The Chicago Cubs aren’t going to Overreact in the Face of an Aggressive Free-Agent Market
The market has lost its top available shortstop free agent.
On Monday, Trea Turner signed an 11-year, $300 million contract with the Philadelphia Phillies, bringing him back to the East Coast. Over a month into free agency, MLB clubs have already spent over $1 billion on players.
So far, the Chicago Cubs have yet to join the ranks of those teams. They would prefer to avoid overreacting to players’ first moves in free agency or making any course corrections that could be misguided.
On Monday at the winter meetings, President of Baseball Operations Jed Hoyer said, “You always have to run your race.” From an early age, I realized that you couldn’t simply respond to events. It’s up to you to make the right calls. We constantly plan for a wide range of contingencies, and while we do our best to avoid being caught off guard, we can’t deny that it has been quite busy thus far.
Hoyer thinks the flurry of activity over the past three days is due to the shortened winter meeting schedule, which has resulted in many vital sports figures departing San Diego on Wednesday. More calls were made that weekend in the run-up to the meeting at the Manchester Grand Hyatt.
Hoyer remarked that it was “hard to know how the early deals impact the later deals.” The early signs of significant developments are sometimes obscure, and vice versa. To be sure, though, the market has been quite competitive.
A flood of transactions has recently been received. Naturally, some of those totals are going to be higher than expected. The market has been quite competitive so far. Although the cost of free agents has increased, the Chicago Cubs have not changed their strategy.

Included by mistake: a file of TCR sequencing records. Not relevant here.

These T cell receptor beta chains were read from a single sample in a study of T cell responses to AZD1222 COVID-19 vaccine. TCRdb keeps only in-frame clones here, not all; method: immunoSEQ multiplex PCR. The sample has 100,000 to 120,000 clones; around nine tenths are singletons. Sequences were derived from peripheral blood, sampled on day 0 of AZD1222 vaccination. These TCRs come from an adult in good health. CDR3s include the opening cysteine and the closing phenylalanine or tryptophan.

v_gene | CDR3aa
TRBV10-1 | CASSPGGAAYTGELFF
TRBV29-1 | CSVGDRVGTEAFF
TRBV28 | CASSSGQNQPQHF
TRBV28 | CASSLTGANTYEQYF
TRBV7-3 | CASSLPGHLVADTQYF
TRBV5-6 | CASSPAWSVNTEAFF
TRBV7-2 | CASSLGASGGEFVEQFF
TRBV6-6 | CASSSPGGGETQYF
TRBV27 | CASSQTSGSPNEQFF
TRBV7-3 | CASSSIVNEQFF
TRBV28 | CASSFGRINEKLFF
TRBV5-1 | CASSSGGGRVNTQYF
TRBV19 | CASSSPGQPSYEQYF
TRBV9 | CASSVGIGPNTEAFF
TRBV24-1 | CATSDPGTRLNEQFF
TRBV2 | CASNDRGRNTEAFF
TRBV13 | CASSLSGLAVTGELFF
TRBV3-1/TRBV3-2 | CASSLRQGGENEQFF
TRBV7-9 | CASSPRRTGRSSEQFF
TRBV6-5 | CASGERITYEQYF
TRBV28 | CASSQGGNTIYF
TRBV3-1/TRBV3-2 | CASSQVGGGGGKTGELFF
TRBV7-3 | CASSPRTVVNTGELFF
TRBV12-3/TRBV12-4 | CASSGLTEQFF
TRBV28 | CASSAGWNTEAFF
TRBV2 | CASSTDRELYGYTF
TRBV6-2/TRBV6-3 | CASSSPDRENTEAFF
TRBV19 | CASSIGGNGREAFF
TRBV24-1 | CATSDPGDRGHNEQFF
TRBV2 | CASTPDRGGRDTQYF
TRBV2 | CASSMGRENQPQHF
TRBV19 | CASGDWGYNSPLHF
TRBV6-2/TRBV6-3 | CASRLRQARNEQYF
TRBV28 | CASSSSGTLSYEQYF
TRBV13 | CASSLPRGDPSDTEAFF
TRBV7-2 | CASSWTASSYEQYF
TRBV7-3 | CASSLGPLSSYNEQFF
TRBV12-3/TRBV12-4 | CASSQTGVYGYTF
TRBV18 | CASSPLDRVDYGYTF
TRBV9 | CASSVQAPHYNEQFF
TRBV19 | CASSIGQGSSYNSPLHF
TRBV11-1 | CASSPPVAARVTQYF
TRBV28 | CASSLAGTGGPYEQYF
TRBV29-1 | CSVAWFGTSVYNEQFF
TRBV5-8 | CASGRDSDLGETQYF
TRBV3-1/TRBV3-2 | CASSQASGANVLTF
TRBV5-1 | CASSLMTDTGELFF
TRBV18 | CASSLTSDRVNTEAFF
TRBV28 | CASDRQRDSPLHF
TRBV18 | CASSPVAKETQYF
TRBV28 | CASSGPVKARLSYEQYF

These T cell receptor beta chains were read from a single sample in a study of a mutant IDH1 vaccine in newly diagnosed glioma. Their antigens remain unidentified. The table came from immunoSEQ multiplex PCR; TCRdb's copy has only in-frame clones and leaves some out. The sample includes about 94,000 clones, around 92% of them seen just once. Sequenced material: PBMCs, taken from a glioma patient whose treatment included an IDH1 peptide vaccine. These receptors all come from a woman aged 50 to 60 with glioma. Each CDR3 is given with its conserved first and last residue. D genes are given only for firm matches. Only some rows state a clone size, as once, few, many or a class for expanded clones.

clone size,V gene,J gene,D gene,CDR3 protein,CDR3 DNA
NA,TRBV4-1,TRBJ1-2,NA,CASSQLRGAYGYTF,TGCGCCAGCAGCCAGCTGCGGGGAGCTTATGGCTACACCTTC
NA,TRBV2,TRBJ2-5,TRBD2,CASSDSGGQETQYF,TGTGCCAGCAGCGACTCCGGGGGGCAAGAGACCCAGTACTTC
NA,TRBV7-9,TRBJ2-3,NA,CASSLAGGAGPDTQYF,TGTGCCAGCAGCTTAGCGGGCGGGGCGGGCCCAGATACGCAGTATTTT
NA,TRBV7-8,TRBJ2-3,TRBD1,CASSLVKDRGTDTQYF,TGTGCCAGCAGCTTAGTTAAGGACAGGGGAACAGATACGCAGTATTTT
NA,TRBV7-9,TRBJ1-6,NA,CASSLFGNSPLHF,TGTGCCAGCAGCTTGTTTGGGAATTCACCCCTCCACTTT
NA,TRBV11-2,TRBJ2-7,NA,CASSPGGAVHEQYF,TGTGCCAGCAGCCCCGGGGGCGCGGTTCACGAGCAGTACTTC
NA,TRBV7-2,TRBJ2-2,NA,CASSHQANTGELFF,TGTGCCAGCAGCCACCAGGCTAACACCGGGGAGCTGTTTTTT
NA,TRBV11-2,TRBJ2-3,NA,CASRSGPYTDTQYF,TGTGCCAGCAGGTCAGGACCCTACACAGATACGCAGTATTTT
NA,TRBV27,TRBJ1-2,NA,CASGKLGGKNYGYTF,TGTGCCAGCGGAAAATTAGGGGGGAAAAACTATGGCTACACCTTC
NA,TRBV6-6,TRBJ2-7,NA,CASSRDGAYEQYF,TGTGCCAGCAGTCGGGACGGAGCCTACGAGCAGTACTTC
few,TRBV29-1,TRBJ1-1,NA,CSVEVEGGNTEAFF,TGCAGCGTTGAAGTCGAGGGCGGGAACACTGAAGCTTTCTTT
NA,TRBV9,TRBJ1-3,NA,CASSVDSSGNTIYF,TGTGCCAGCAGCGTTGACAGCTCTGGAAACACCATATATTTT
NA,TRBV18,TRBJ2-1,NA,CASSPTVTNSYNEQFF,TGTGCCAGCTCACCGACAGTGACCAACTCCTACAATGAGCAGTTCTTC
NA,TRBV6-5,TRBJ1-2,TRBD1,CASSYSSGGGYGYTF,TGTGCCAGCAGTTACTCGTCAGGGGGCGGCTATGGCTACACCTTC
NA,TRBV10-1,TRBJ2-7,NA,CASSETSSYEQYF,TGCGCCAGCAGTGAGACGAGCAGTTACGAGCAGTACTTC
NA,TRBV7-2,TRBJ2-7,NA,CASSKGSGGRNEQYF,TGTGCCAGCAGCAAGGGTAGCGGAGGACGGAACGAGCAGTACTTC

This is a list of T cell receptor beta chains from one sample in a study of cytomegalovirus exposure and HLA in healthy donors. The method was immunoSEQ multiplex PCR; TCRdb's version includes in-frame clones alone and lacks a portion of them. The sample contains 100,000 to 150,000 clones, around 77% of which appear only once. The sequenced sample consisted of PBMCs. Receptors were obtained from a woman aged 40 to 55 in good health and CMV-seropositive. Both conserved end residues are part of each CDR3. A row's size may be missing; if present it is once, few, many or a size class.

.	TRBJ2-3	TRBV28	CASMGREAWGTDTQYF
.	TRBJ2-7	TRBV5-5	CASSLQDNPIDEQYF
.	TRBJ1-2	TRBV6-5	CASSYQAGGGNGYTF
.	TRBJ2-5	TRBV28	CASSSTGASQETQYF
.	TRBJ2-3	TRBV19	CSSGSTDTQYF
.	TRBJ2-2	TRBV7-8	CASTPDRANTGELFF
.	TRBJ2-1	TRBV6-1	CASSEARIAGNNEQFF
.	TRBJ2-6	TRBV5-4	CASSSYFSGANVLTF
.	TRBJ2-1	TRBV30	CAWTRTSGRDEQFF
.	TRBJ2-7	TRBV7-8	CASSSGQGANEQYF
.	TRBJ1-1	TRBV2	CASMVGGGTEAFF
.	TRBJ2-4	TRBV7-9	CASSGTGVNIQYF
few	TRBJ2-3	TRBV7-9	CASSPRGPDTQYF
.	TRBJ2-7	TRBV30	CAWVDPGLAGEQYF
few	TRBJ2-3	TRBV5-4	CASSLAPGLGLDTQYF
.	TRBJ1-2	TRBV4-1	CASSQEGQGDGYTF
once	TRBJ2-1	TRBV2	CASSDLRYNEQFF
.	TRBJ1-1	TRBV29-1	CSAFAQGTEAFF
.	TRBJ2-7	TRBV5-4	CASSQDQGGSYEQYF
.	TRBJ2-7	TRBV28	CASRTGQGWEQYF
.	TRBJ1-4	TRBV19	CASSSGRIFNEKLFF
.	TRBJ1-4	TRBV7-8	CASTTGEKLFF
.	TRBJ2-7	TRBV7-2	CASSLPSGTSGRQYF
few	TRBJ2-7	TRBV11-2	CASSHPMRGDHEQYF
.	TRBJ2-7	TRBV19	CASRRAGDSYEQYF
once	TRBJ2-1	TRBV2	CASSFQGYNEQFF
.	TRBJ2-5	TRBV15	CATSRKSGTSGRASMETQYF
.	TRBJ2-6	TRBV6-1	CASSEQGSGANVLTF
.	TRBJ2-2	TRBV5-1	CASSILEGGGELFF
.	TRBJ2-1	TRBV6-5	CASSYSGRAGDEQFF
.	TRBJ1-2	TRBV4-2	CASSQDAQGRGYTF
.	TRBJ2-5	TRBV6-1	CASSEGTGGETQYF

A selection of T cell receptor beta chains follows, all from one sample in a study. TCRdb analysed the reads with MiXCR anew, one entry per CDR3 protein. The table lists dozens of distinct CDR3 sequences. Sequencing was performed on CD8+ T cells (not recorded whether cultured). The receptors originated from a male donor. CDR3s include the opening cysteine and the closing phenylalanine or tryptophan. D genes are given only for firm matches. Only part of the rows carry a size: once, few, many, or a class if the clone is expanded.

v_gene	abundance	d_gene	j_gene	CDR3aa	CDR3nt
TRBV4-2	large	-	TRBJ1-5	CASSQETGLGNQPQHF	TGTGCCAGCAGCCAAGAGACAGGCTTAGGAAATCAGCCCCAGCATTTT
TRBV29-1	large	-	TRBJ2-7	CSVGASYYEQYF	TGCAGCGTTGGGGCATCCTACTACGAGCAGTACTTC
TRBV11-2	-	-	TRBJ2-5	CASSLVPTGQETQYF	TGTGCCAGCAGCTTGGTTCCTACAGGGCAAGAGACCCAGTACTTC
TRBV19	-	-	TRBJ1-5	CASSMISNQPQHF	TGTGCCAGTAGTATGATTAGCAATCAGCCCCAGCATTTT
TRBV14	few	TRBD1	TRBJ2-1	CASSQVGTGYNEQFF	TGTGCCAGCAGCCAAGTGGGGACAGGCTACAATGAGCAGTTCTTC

Hoyer has pledged to keep making proposals regardless of the outcome
Nonetheless, Hoyer and the front office must make the sales. He did not provide specifics, but he did say that the team has “a lot” of offers out to free agents. It’s impossible to know for sure, but it won’t be for lack of trying to make offers and connections.
Braves shortstop On October 15, 2022, in preparation for Game 4 of the NLDS against the Phillies, Dansby Swanson throws around a ball in the dugout. A shortstop with the Braves On October 15, 2022, in preparation for Game 4 of the NLDS against the Phillies, Dansby Swanson throws around a ball in the dugout.
The Cubs‘ failed attempts to sign star players this offseason will not appease a fan base that is sick of the team’s rebuilding strategy of the past two seasons. As long as shortstops Carlos Correa, Xander Bogaerts, and Dansby Swanson are still on the market, the Cubs should be kept from being written off as a free-agent spending team before they report to Mesa, Arizona, in February.
According to a reliable source, the Cubs actively pursued former White Sox first baseman José Abreu to add a proven power hitter to their lineup. The Houston Astros stood out from the pack by offering a third season at the same $19.5 million average annual value.
While the Cubs would like to strengthen their first base, the market is thin on quality options
We don’t know if the signing of Turner will prompt Correa, Bogaerts, and Swanson to finalize their deals soon. Each player is expected to wait for the contract he considers to be in his best interest.
Hoyer added, “And when that happens, we’ll probably pull the trigger,” though he was unsure how much weight Turner’s decision would carry in determining how quickly that would occur. Talented players are scarce, and that’s what you see in the free-agent market, so it’s not positionally. These are gifted guys that had great years.”
The Cubs will adjust their valuations accordingly if they assess whether a targeted player’s or position’s market has evolved. Flexibility remains key to landing meaningful additions through free agency. The Cubs won’t be waiting on the remaining free-agent shortstops to make other moves. Their primary focus remains on free agency rather than exploring the trade market.
“You can’t script these things out from a timing standpoint,” Hoyer said. “You have to work in many (free-agent) markets. You must be able to keep many balls in the air. If you think you’re going to home in on one thing, you’re going to miss.”